Both dutch ovens and pie irons are most often thought to be made of cast iron. There are many good reasons, however, to choose a dutch oven or pie iron made of aluminum. People are often surprised to find that dutch ovens can be found in sheet of aluminum. Even more surprising is people who use aluminum dutch ovens claim that the difference in quality cooking and ease of use compared to cast iron is very minimal. Let’s look at some of the differences between cast iron and aluminum pie irons.
1 – WEIGHT: Cast iron is very heavy and after a long duration of holding a pie iron handle, you can get pretty tired. Aluminum is sometimes 1/3 the weight, perfect for backpacking or packing long distances.
2 – HEATING: Cast iron heats slowly and evenly and can retain heat for some time. Aluminum heats much more quickly, but can have hot spots. Aluminum will also lose heat much more quickly.
3 – MELTING: Cast iron doesn’t melt very easily. You would have to heat it up past 2100o F. Aluminum on the other hand can melt at 1200o F. A fire might actually get hot enough to melt or warp aluminum.
4 – CLEANING: Cast iron takes more time and effort. You cannot use soap as it might case it to rust and will have a terrible effect on the taste of your food. Aluminum is typically coated with a non-stick surface and is quick and easy to clean.
One major difference is a cast iron pie iron must be seasoned. This takes some preparation time and upkeep. Here are some of the steps that must be taken to properly season a pie iron of dutch oven:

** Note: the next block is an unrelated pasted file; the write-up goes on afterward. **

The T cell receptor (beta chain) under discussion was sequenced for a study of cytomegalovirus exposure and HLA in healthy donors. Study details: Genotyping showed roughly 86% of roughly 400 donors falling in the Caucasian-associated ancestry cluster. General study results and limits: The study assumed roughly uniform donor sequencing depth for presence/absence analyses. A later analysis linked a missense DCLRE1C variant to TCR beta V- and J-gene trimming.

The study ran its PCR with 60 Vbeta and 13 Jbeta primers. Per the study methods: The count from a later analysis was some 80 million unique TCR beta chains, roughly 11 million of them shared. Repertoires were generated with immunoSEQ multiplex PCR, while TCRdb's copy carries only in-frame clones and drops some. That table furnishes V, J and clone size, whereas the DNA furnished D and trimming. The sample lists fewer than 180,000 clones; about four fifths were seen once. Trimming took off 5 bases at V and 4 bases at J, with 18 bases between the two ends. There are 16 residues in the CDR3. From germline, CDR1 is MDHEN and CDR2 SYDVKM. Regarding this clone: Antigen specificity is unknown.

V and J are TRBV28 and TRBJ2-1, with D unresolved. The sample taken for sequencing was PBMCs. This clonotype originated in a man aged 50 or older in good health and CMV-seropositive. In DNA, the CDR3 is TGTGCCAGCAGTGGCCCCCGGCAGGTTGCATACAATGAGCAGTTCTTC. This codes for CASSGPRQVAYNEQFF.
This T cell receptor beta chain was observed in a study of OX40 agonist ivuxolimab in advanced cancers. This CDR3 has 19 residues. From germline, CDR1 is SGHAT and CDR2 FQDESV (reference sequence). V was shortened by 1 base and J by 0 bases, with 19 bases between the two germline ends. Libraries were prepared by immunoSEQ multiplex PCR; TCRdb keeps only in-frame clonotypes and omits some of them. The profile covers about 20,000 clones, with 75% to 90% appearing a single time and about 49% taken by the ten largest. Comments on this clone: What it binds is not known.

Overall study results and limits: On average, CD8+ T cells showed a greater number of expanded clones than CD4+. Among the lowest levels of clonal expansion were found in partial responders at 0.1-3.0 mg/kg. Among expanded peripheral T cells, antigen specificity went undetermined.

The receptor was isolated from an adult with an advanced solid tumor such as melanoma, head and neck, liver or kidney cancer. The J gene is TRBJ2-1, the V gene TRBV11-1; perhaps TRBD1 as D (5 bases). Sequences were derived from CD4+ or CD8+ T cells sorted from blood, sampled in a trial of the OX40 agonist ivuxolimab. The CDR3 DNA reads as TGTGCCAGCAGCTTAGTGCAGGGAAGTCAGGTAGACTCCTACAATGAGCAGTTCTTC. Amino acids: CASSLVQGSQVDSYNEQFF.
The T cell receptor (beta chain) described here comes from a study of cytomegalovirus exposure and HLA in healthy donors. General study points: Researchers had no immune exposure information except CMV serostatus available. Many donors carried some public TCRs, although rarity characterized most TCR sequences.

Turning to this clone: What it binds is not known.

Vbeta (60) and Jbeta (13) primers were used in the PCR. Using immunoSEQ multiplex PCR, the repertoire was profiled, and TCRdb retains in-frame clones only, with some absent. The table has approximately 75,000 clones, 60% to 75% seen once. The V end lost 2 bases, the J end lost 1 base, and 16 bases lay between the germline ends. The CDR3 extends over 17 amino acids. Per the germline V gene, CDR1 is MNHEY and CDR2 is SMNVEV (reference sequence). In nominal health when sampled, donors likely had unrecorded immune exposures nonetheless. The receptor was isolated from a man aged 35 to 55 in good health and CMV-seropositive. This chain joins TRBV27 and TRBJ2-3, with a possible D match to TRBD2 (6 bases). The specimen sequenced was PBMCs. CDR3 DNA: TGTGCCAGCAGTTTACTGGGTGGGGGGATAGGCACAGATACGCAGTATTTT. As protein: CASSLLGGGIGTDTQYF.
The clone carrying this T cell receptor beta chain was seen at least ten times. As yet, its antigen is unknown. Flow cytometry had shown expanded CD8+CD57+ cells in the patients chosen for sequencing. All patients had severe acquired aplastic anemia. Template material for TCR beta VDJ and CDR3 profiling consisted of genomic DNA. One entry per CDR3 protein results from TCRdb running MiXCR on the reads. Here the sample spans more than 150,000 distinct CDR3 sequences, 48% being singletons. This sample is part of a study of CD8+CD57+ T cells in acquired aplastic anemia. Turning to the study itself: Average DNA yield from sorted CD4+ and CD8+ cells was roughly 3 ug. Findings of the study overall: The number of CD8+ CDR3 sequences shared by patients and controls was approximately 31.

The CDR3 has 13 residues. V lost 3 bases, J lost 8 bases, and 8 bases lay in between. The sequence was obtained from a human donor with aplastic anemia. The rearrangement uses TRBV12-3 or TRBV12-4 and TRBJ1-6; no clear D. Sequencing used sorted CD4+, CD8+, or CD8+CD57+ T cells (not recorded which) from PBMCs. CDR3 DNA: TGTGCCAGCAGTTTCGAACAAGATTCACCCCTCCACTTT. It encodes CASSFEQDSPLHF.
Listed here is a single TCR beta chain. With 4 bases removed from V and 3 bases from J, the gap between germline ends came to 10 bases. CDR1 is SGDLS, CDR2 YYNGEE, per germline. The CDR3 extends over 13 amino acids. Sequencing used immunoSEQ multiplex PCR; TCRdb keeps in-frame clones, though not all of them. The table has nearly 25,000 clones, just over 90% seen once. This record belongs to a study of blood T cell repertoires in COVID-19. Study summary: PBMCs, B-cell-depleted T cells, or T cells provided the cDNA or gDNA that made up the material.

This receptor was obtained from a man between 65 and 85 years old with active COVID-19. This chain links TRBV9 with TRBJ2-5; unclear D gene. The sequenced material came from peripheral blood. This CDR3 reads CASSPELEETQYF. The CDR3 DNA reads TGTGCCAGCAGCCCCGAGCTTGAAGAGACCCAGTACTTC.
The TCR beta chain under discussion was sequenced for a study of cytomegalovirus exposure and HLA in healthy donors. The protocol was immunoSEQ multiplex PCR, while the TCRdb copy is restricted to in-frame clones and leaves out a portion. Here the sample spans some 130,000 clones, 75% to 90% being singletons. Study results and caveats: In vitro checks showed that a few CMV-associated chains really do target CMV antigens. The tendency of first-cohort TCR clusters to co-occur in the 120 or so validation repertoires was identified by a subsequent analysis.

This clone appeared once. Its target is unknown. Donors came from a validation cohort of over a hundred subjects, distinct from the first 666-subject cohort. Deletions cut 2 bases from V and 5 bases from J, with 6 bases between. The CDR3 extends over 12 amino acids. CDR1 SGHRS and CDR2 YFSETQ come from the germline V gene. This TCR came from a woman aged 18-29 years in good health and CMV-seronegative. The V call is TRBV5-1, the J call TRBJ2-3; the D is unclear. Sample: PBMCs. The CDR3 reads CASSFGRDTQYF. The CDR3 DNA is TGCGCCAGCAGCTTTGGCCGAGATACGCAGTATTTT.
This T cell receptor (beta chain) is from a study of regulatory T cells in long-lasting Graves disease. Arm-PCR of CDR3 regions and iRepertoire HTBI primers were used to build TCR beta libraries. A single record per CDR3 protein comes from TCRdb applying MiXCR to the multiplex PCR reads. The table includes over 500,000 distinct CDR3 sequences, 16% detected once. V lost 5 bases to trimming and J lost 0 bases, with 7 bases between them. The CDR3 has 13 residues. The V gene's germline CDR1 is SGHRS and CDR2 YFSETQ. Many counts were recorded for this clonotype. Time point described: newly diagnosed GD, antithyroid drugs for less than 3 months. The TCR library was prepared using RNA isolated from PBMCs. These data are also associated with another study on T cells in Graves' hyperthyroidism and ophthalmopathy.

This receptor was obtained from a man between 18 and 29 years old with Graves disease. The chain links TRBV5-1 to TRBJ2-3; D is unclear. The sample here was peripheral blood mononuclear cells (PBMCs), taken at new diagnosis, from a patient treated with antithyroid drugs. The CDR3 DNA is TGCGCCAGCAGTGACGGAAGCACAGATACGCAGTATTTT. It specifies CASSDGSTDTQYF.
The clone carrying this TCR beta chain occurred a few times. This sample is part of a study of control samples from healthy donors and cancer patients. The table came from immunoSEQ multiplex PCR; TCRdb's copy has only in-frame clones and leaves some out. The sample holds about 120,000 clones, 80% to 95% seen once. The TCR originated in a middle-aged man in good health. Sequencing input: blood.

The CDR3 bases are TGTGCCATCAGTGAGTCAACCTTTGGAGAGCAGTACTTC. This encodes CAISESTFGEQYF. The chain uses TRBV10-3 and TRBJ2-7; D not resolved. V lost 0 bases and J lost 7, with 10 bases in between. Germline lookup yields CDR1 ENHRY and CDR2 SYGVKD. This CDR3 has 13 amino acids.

1 – A new pie iron or dutch oven is likely to be coated with wax or oil to keep it from rusting. This coating must be removed by using warm water, soap and a scrubber. This is the only time that soap should be used. If soap is used after the seasoning process has been completed, a distasteful soap taste will be present in your meals.
2 – Make sure your pie iron or dutch oven is completely dry. This can be done with paper towels. It is advised that the cast iron oven be placed in a conventional oven at 200 oF or a barbeque at low heat for 15 minutes to get rid of all of the moisture.
3 – Now, using paper towels, coat the oven with vegetable oil or shortening. Be liberal. Wipe off extra oil or shortening with a paper towel.
4 – Line the bottom of your pre-heated oven (350 oF) with foil to catch the heated shortening or oil.
5 – Place the dutch oven and lid face down in the oven. In the case of a pie iron, often the handle is wood and cannot be placed in a conventional oven. An alternative would be an outdoor barbeque. Same set-up as above with the exception of having the wooden handles extend out of the barbeque so that they don’t burn. Let the ovens cure for one hour.
6 – Remove with oven mitts and wipe excess oil/shortening.
7 – Repeat the process adding another layer of oil or shortening.
8 – Turn oven or barbeque off leaving the dutch oven or pie iron to cool.
A properly seasoned iron will look slightly shiny and is ready to cook in. This effort for seasoning is only required once. After time the layer of seasoning will turn black and harden. This is normal. Should the iron go rusty, then the rust should be cleaned off and the iron reseasoned.
Due to the fact that an aluminum dutch oven or pie iron does not require seasoning or special cleaning, it is often a good choice. Cast iron is very heavy and aluminum is much easier to pack and move around. For someone considering packing irons in a pack or over long distances, the choice of aluminum can be a very easy one.